As any subscriber to TIDAL, Spotify or Qobuz will tell you, streaming services still have a fair way to go to cater for this type of muso. Most mainstream music is now available online, yet there are still sizeable gaps in the repertoire. Collectors know there’s plenty of music on LP and CD that hasn’t reached the cloud yet – ranging from fifties jazz rarities to sixties psychedelic classics, seventies new wave gems to eighties indie rock standards.
As the streaming services strive to widen their rosters, the record companies continue to grind on with re-releases, reissues and repackaging. Indeed, they’re currently doing it with such energy that it must be a market with great potential. The trouble is that many believe the quality of these limited editions and/or box sets to be patchy. The industry has been here before, in the rush to get CDs out of the door in serious quantities, back in the eighties. Remember their use of sub-par masters when making the first generation of rock and classical Compact Discs? Along with this, there was the incorrect handling of Dolby A noise reduction, and the doomed attempts of some mastering engineers to breach Red Book CD’s 74 minute limit. As for rusting disc surfaces, the less said the better…
History is now repeating itself. The rise of social media – with numerous audiophile and music collector Facebook groups – means that we’re now reading all about poor curation of classic rock reissues, with schoolboy errors in the mastering and authoring of some of them. Some pretty major rock acts’ names have been sullied by association with glitchy Blu-ray discs in their luxury box sets, for example. Others have been let down by poor handling of meta-data in the accompanying free downloads – one recent example saw the bugs going on to appear on every streaming service, too. This isn’t a good look for the industry, to put it mildly.
Much of the music industry’s revenue stream comes from these completist music fans who collect the output of their favourite artists in an almost religious way. And because they spend real money on their hobby, they won’t suffer shoddy products gladly. As the recording industry migrates online, it can’t afford to take its eye of the ball offline – otherwise it risks alienating a band of dedicated and high spending enthusiasts. At the same time, the rise of the premium-priced music box set begs the question, will collectors ever relinquish the idea of having an actual physical product to have and to hold – as well as listen to?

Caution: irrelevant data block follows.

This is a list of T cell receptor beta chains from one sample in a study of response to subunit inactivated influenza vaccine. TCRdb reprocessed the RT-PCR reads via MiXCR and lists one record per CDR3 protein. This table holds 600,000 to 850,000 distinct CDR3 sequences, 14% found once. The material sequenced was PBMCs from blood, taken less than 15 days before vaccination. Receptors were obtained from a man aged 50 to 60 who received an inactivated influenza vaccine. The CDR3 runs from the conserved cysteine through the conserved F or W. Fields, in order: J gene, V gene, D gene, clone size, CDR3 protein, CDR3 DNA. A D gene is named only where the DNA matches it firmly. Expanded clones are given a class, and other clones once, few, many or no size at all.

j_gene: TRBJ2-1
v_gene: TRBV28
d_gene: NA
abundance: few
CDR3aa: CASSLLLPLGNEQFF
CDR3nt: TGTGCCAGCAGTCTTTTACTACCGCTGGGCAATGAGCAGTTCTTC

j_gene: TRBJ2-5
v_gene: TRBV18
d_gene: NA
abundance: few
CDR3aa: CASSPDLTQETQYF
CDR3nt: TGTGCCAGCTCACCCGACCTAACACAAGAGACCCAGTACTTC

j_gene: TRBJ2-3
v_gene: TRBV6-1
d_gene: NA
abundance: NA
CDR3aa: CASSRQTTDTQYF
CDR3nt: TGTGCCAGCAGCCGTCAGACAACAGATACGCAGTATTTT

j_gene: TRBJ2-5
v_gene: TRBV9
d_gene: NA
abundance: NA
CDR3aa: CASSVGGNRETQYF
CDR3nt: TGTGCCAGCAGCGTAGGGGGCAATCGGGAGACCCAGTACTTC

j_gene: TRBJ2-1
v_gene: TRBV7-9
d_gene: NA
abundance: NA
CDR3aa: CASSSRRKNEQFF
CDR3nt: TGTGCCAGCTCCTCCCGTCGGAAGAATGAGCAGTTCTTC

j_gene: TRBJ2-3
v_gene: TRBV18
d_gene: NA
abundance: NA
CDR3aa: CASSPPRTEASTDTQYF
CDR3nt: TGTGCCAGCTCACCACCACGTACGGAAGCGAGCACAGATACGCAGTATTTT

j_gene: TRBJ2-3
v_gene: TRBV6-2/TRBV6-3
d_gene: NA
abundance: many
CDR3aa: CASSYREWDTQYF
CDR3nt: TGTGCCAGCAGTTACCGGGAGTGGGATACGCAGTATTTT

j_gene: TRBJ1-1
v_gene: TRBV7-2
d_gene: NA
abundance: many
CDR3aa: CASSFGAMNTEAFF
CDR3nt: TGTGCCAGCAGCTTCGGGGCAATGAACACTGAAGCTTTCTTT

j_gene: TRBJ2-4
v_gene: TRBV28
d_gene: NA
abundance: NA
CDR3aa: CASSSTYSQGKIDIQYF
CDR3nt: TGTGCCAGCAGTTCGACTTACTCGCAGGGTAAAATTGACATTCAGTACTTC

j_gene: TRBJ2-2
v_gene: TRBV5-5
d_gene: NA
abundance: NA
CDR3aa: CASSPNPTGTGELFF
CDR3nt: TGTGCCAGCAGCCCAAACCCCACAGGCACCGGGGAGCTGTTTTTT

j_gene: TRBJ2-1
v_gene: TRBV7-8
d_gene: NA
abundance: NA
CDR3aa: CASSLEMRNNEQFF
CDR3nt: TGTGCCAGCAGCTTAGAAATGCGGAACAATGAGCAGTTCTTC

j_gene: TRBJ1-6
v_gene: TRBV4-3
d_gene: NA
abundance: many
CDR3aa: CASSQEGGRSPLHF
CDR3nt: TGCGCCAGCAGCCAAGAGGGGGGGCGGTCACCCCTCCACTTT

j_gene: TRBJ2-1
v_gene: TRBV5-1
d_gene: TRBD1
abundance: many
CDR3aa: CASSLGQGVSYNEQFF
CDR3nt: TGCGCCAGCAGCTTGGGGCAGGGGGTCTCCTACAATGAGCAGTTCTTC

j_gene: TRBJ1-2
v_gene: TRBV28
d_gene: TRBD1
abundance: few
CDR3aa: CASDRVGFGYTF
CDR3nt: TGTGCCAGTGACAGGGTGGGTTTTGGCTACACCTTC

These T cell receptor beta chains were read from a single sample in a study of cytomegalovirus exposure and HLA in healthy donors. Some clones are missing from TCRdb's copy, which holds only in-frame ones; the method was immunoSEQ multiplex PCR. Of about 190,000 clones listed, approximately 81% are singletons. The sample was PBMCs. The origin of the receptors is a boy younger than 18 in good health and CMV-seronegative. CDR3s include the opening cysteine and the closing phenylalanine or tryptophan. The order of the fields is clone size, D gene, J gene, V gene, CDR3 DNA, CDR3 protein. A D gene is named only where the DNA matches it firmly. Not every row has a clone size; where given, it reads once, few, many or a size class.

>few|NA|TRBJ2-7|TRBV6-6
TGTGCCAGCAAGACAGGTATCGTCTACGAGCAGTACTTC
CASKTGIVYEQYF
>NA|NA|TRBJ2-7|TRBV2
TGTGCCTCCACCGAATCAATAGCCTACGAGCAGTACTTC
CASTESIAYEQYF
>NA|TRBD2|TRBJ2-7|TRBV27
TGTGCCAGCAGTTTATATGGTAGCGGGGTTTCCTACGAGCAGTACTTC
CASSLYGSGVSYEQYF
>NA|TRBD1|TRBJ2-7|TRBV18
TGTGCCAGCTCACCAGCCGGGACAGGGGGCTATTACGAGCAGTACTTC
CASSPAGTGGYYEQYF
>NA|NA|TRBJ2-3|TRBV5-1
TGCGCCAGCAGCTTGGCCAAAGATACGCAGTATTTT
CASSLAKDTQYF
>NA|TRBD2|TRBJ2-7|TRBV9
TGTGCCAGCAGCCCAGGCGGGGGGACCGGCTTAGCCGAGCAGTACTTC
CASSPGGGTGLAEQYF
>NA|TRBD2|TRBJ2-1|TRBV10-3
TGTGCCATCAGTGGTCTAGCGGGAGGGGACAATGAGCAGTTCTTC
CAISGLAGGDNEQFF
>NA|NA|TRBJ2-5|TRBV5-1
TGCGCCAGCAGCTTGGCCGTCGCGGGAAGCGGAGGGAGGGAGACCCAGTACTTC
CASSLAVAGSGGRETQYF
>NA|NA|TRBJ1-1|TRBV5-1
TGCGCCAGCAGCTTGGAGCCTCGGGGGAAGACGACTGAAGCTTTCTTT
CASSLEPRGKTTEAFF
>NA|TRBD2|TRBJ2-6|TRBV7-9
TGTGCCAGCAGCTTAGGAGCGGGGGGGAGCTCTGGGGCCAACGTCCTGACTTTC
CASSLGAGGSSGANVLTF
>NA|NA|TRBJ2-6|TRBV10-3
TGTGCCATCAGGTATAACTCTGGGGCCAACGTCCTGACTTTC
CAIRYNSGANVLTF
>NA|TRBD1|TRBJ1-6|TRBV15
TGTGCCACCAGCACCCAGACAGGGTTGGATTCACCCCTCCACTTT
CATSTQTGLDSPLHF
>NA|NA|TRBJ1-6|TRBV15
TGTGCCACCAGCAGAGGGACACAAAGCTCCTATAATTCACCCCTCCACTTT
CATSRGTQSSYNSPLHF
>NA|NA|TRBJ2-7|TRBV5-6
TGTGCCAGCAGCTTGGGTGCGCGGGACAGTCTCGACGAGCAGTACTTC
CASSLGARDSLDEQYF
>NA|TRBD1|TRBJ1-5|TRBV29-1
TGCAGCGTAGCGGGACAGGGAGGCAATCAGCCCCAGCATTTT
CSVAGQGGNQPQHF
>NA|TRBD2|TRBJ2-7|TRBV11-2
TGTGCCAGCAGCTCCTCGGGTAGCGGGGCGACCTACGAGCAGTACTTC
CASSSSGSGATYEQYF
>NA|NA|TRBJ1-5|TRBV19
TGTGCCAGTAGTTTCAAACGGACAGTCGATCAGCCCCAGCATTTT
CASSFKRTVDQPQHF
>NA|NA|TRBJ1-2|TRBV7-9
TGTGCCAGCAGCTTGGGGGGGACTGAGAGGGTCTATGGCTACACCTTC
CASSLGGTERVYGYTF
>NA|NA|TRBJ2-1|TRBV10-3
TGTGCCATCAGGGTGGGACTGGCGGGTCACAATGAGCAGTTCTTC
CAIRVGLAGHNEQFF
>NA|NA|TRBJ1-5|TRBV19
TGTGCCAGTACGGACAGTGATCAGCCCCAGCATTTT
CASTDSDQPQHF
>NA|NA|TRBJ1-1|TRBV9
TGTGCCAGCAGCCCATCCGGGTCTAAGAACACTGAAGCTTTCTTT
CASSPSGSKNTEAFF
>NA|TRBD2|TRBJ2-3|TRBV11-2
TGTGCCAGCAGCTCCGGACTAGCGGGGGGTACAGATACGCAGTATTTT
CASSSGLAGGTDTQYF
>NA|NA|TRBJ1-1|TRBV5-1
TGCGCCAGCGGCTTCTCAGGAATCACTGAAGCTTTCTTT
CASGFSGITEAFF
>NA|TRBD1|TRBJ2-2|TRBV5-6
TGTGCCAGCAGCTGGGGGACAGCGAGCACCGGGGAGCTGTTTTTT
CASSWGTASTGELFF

In Paradise Lost, John Milton wrote that, “the mind is its own place, and in itself can make a heaven of hell, a hell of heaven” – in other words, it’s all relative. This strikes a chord for anyone who has followed the development of digital audio from its consumer debut back in the early nineteen eighties, up to now…
The very first Compact Disc players seemed amazing at the time, not least because they had none of the faults of the vinyl LP format that we had all become so accustomed to. The new digital disc had no wow and flutter, no tracking error distortion, no turntable bearing rumble – and of course the ‘snap, crackle and pop’ from all those vinyl surface imperfections was also banished. Instead, the new format came over as strikingly clean and open, so much so that some critics declared that it was actually too stark and forward to be listenable.
We didn’t realise it at the time, but many complaints about the new format’s bright sound were simply because most audiophiles had built their hi-fi systems around analogue front ends that were rather veiled in real terms. For example, the reference moving coil cartridge of the day was Supex’s SD900, which when fitted to most reviewers’ favourite turntable – the Linn Sondek LP12 – sounded rather warm. To counter this, many opted for forward sounding amplification or loudspeakers. Inevitably then, when you put a new CD player into such a system, it sounded bright.
As the decade progressed, audiophiles began to better integrate digital into their hi-fi systems, building them around their new Compact Disc front ends. The controversy about ‘the sound of digital’ began to subside, and the new format began to gain mass appeal. Then Philips launched its new Bitstream DAC and digital filter, which found its way into countless mainstream CD players from all around the world. It further smoothed out digital sound, having less of the ‘glare’ that characterised earlier generations of multi-bit DACs. By the early nineties, Compact Disc was now a mature technology giving pleasure to huge numbers of people.
There was resistance at the top, though – in the high end market analogue still held sway. Ironically the latter half of the nineteen eighties saw some major leaps forward in terms of pick-up cartridge and tonearm technology, which made LPs sound cleaner and more accurate than ever before. In 1996 dCS launched the Elgar, the company’s first ever consumer digital-to-analogue converter. This proved a major market disruptor, offering more transparent and neutral sound than any other digital source on sale, as many critics attested. It ratcheted up the audio quality from silver disc significantly, finally making digital audio the choice of many high end users.